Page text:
Interview With Rendition Zine

Q1. First of all, for the uninitiated, could you briefly introduce Estel?

A1. It’s far too epic [long and boring] a story to be made brief! The band started in 1998 with Sarah at the helm and since then we have put out four albums and several singles with more on the way in the next year.

We started out playing mainly instrumental lo-fi underground stuff and we have graduated to playing hi-fi underground stuff.

Even though we don’t play genre specific music, we adhere to the principles of independence and d.i.y. put forward by the punk scene and underground metal scene.

Basically, we’re an underground band influenced by most interesting stuff we come cross, be it black metal or filthy sixties psyche.

Q2. I find it very hard to define Estel’s music, at times it is pure rock, others it just sounds like some bizarre nightmare and it is quite often heavy enough to match a lot metal bands. How would YOU describe your music?

A2. Well as individuals we listen to tons of music that we don’t all like. This ranges from metal to noise to punk to classical to bluegrass to zappa. The points that we’d [almost] all agree on would be black metal, punk, folk, prog/kraut, stuff like sixties/ seventies movie soundtracks and tons more random crap.

So, I guess that our sound would be the place were all of this stuff crosses over and meets. If I had to describe us i’d have to say we sound like Phillip Glass on crack conducting Goblin, early sonic youth and hawkwind whilst they ineptly play the instrumental black flag records.

Q3. I often think that a lot of music is centred around lyrics, so being an instrumental band, how is song writing handled, and what would your inspirations for writing be?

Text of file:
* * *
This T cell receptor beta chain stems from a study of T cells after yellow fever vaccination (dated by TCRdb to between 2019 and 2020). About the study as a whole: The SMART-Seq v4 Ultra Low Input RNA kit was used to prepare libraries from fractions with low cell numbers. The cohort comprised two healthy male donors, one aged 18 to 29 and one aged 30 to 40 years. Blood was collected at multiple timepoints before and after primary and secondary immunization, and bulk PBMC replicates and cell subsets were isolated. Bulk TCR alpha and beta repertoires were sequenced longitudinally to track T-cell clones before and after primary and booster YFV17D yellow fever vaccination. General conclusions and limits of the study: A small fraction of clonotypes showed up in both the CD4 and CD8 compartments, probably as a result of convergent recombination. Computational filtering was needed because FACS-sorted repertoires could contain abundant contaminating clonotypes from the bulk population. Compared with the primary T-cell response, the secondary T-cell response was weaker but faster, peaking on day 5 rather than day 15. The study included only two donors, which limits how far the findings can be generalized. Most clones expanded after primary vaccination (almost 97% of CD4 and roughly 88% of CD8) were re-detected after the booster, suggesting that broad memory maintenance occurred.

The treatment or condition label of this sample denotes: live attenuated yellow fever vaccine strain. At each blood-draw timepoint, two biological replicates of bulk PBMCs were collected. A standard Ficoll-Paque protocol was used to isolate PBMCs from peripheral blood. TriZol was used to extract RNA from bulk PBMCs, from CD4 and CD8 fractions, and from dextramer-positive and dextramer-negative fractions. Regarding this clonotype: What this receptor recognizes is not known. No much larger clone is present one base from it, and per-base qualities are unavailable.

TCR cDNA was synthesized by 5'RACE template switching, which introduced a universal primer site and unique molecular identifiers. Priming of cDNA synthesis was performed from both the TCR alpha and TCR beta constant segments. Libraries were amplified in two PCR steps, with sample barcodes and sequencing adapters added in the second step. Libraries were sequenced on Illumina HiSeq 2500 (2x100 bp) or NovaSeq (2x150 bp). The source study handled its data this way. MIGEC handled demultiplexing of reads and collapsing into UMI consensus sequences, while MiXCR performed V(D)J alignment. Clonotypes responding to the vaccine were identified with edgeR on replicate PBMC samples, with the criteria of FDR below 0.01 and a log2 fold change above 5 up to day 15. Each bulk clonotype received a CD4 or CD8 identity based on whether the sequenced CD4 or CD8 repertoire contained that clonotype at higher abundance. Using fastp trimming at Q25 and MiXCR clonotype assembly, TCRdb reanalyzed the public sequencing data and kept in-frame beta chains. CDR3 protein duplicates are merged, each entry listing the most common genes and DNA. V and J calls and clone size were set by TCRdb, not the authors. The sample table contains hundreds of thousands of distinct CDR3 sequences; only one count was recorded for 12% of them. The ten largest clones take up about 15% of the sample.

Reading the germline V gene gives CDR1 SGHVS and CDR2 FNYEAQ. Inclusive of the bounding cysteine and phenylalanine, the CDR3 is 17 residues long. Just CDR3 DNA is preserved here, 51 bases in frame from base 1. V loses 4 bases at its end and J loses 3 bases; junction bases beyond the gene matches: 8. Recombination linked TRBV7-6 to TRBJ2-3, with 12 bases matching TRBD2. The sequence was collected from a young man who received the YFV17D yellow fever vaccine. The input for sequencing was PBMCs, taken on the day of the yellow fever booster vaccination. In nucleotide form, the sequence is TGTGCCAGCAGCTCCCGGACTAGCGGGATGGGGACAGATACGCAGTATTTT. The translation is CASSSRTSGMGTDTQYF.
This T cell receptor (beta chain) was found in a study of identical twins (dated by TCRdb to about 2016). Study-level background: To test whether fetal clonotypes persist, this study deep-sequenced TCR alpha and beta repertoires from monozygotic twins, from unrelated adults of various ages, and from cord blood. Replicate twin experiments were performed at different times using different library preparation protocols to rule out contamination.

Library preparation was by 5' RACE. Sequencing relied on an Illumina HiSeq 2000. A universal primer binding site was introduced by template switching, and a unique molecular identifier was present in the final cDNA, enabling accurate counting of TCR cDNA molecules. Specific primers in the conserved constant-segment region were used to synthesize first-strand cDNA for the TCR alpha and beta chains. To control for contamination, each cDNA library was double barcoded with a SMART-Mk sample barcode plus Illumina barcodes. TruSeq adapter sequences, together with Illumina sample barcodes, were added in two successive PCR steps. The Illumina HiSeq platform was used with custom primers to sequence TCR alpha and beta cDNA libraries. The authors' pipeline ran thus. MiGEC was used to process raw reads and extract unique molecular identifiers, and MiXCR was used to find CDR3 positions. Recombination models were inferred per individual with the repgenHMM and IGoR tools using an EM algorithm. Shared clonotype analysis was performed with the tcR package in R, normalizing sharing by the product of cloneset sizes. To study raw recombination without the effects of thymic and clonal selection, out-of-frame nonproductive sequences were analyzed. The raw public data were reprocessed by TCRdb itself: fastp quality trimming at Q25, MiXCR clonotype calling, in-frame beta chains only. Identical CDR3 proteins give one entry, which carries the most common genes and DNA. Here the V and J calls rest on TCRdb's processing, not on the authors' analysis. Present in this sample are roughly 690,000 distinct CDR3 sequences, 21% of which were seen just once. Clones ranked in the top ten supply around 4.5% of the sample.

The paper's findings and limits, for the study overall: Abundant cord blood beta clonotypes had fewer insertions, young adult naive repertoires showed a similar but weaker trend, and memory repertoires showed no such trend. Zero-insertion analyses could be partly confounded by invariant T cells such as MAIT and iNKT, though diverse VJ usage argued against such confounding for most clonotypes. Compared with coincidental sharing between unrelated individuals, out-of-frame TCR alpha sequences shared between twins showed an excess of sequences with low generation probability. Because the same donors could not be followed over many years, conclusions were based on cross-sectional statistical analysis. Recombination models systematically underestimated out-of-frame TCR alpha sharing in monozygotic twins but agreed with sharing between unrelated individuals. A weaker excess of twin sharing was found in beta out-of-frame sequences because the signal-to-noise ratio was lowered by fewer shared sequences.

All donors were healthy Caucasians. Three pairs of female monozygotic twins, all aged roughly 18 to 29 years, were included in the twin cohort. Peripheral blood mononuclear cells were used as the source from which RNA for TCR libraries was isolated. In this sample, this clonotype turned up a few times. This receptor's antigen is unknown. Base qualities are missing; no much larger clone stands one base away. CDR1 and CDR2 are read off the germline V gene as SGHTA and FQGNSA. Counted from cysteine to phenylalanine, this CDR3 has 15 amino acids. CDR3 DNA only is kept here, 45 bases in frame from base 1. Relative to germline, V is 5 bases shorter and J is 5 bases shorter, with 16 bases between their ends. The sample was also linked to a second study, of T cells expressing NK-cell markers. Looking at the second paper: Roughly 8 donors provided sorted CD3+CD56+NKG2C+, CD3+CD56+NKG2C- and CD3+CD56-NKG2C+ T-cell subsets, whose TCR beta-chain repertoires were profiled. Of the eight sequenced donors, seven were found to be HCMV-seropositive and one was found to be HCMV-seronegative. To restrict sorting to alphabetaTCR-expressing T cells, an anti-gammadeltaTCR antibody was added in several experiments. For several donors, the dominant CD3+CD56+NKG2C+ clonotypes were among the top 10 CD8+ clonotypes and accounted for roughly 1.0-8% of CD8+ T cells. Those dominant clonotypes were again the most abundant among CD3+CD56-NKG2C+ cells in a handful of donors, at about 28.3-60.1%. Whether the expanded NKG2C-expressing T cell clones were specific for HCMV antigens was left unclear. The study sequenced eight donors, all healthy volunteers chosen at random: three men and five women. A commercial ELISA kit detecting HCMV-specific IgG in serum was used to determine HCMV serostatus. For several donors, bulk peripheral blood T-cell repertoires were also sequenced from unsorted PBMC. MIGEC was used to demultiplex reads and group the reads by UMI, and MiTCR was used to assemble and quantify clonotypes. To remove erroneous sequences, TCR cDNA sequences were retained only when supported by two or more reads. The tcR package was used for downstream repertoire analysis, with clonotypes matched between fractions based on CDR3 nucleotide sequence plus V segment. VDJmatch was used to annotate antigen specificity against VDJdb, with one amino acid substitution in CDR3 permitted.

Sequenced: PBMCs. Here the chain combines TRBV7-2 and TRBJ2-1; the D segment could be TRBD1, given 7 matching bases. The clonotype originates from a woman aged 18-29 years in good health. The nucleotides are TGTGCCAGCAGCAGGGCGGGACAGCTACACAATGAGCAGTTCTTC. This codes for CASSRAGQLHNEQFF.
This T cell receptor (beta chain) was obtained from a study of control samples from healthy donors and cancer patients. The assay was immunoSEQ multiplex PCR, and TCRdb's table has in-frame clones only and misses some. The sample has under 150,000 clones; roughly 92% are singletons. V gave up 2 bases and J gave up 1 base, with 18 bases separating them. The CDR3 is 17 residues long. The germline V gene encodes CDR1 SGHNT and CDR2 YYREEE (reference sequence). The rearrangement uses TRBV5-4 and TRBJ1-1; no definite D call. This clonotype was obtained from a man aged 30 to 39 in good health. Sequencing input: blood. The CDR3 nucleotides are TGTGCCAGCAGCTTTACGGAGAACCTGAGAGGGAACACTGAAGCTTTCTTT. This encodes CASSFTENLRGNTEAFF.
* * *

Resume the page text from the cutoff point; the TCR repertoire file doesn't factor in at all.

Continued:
A3. Well, for our inspirations, see above.

We never decided to not have a singer, it just evolved that way over the years. We are not adverse to voices on our records and we have collaborated with many vocalists over the years. Each of our albums up to this point has at least one voice on it, either singing conventionally or doing something a bit more arty.

The other advantage of not having a singer is that we are not constrained by the idea of having to do the verse, chorus deal. This gives us the freedom to fuck around and play for extended periods when we feel like it without hurting the poor vocalist’s ego.

The writing of the music is very democratic. All pieces are written in the room [normally based on a cycle or a riff from one of us]. We find a piece, chase it down, play it and then edit or lengthen it sufficiently until we feel that it does what we need it to do for us and then hopefully an audience of listeners.

Q4. Estel have some really great and bizarre names for songs and albums (“you racka disciprine” “journey to the center of John’s ma” and the epic album title “My Dreams Are Like Rabbits, they built a tunnel, fell onto the pavement and died”) since you have no lyrics how do you come up with these names? Is there a theme running through songs and/or albums?

A4. The titles tend to be either; band jokes or something funny that catches our eye in a movie or on t.v. or something like that. ‘You racka disciprine’ is from south park. ‘…John’s ma’ is me slagging my mate John’s ma and the ‘dreams…’ title was based on the description of a dream that Sarah had. Again, another advantage of not having a vocalist or lyrics is that we can name a song whatever we want and it won’t clash with the ‘meaning’ of the piece.

Q5. You have recently done some recordings with the legendary Steve Mackay and Mike Watt, could you tell us a little more about this?